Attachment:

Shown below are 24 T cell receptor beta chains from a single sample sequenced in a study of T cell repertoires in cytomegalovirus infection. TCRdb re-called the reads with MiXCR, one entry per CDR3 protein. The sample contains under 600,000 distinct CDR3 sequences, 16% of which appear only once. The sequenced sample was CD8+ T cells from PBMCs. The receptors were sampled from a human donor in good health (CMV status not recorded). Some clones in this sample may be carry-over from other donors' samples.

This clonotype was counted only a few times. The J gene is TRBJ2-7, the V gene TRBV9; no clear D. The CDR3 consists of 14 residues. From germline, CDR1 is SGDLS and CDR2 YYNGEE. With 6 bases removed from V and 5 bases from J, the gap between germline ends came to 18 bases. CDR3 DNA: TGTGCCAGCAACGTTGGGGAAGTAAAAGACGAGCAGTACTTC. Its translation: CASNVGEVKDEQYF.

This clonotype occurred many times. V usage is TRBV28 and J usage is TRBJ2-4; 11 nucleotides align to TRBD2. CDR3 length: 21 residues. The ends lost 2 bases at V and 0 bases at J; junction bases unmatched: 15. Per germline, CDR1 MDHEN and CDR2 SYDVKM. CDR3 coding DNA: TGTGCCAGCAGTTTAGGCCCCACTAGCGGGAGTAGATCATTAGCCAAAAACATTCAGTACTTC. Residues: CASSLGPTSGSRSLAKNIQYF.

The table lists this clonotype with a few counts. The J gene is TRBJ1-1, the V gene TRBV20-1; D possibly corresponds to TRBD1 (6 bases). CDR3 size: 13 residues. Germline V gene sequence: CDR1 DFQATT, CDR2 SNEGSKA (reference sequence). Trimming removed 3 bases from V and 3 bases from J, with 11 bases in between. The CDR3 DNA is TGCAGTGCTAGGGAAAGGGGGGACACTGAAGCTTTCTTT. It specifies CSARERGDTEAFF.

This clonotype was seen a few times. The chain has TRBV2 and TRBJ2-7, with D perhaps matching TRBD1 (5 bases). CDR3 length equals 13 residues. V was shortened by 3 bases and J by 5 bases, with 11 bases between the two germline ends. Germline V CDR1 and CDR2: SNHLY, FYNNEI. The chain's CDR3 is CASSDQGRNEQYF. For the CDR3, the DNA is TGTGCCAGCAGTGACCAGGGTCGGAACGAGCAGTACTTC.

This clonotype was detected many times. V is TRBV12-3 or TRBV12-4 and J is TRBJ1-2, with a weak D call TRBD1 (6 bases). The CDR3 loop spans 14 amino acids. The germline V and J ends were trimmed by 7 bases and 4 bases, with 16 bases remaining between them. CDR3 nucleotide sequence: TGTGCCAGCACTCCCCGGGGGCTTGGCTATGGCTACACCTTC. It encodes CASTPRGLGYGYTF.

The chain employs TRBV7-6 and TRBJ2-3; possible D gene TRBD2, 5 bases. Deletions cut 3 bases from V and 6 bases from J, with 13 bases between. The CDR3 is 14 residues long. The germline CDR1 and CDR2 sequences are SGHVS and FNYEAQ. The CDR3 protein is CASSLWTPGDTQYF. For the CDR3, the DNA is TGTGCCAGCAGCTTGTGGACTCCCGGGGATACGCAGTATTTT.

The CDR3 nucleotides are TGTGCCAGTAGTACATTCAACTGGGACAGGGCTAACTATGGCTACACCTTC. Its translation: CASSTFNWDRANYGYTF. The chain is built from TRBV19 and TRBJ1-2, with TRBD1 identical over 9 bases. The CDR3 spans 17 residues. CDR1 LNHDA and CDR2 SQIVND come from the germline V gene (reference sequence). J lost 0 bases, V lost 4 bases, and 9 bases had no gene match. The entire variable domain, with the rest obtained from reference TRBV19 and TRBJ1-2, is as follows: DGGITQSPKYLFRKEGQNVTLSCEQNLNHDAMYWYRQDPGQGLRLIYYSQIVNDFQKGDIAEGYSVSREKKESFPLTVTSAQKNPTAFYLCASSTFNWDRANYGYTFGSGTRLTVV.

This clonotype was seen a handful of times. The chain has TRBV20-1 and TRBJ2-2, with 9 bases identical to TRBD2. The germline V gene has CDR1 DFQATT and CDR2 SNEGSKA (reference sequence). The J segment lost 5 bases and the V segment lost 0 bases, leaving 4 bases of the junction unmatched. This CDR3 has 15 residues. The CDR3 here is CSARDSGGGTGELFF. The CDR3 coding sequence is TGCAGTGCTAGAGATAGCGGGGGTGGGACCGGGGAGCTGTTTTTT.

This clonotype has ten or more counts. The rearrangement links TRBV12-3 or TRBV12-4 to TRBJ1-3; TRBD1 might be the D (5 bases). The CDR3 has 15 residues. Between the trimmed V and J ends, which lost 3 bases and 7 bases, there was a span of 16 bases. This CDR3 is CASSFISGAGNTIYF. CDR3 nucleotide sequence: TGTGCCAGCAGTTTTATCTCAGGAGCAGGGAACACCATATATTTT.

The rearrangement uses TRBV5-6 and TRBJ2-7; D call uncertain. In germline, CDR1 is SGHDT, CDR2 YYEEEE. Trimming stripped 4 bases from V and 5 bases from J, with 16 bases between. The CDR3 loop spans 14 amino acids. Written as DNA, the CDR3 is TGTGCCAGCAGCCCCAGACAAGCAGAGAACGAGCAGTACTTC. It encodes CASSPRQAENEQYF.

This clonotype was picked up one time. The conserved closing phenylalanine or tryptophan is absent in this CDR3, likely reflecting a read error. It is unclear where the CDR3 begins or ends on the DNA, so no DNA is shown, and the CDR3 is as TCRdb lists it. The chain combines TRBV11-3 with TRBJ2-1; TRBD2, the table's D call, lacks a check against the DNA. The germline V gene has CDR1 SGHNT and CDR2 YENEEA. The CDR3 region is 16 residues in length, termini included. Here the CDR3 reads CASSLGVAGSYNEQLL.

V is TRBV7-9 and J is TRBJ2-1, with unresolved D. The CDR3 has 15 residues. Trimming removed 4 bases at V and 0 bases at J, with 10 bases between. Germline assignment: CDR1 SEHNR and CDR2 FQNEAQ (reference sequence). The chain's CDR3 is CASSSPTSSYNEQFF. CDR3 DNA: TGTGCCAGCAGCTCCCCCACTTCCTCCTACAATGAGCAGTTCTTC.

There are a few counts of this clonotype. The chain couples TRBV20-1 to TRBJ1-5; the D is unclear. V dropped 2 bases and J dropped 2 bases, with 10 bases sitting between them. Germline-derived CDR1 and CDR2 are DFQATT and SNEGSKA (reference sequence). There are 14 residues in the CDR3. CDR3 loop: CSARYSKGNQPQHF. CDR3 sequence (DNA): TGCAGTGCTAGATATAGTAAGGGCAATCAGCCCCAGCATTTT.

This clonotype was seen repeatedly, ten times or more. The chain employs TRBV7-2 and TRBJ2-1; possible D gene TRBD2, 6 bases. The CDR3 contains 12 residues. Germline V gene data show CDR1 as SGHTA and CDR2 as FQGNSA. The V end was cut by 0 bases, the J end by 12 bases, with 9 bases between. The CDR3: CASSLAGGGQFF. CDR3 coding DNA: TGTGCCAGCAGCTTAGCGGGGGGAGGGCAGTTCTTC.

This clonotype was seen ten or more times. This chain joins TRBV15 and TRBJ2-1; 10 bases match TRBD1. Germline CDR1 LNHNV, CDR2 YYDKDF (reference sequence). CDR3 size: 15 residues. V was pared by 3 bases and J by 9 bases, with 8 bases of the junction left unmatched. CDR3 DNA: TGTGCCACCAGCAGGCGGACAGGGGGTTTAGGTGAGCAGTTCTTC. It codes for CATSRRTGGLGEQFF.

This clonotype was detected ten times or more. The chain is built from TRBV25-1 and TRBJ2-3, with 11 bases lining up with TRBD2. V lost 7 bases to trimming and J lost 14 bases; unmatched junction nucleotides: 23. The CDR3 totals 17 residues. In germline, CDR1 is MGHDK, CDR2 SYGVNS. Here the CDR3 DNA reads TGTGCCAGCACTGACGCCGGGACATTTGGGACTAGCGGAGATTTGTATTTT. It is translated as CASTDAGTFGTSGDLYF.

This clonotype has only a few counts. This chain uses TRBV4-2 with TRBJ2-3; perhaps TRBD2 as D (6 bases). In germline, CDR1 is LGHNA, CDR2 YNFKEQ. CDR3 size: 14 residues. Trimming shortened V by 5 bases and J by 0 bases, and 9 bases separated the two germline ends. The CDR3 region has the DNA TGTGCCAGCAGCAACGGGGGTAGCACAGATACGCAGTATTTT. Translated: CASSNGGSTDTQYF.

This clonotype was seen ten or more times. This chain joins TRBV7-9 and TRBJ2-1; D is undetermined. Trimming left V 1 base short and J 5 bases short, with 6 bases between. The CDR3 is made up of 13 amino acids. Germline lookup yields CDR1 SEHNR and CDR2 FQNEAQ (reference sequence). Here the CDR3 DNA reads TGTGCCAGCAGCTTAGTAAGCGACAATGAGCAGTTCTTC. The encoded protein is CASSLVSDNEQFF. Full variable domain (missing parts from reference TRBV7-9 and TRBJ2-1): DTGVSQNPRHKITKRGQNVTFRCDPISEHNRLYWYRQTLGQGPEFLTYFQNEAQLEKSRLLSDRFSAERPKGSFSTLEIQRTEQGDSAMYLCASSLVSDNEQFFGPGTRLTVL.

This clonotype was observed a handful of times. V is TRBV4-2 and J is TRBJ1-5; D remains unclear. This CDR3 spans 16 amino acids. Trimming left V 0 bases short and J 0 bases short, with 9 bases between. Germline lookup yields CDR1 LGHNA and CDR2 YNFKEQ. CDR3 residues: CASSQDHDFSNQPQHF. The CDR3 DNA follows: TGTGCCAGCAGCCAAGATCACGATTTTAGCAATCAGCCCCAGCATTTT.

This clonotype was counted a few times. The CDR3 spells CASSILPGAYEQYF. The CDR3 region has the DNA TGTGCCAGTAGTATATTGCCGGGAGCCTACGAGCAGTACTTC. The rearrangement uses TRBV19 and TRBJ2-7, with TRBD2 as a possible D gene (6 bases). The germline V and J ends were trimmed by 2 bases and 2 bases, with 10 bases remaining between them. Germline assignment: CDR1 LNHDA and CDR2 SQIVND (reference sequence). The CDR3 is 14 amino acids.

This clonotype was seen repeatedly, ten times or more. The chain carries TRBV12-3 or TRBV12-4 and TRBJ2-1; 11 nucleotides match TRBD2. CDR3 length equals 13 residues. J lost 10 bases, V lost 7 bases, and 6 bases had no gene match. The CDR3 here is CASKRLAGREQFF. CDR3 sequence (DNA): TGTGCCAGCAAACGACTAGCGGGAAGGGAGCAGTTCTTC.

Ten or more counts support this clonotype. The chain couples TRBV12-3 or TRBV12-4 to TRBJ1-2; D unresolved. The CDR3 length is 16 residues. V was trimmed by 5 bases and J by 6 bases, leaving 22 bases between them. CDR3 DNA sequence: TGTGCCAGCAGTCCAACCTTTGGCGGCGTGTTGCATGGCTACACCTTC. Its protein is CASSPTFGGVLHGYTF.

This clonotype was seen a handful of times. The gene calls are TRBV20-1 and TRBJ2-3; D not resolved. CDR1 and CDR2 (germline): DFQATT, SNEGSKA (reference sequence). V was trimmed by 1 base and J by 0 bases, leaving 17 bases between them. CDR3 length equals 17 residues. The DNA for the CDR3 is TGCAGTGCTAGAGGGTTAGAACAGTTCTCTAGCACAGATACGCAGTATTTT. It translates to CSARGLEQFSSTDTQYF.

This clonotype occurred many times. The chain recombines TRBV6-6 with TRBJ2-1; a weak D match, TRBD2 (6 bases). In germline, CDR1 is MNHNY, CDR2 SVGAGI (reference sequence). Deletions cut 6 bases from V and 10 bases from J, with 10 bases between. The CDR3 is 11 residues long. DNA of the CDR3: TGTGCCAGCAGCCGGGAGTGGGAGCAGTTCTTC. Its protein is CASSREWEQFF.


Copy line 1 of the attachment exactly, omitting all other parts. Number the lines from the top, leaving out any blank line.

Shown below are 24 T cell receptor beta chains from a single sample sequenced in a study of T cell repertoires in cytomegalovirus infection. TCRdb re-called the reads with MiXCR, one entry per CDR3 protein. The sample contains under 600,000 distinct CDR3 sequences, 16% of which appear only once. The sequenced sample was CD8+ T cells from PBMCs. The receptors were sampled from a human donor in good health (CMV status not recorded). Some clones in this sample may be carry-over from other donors' samples.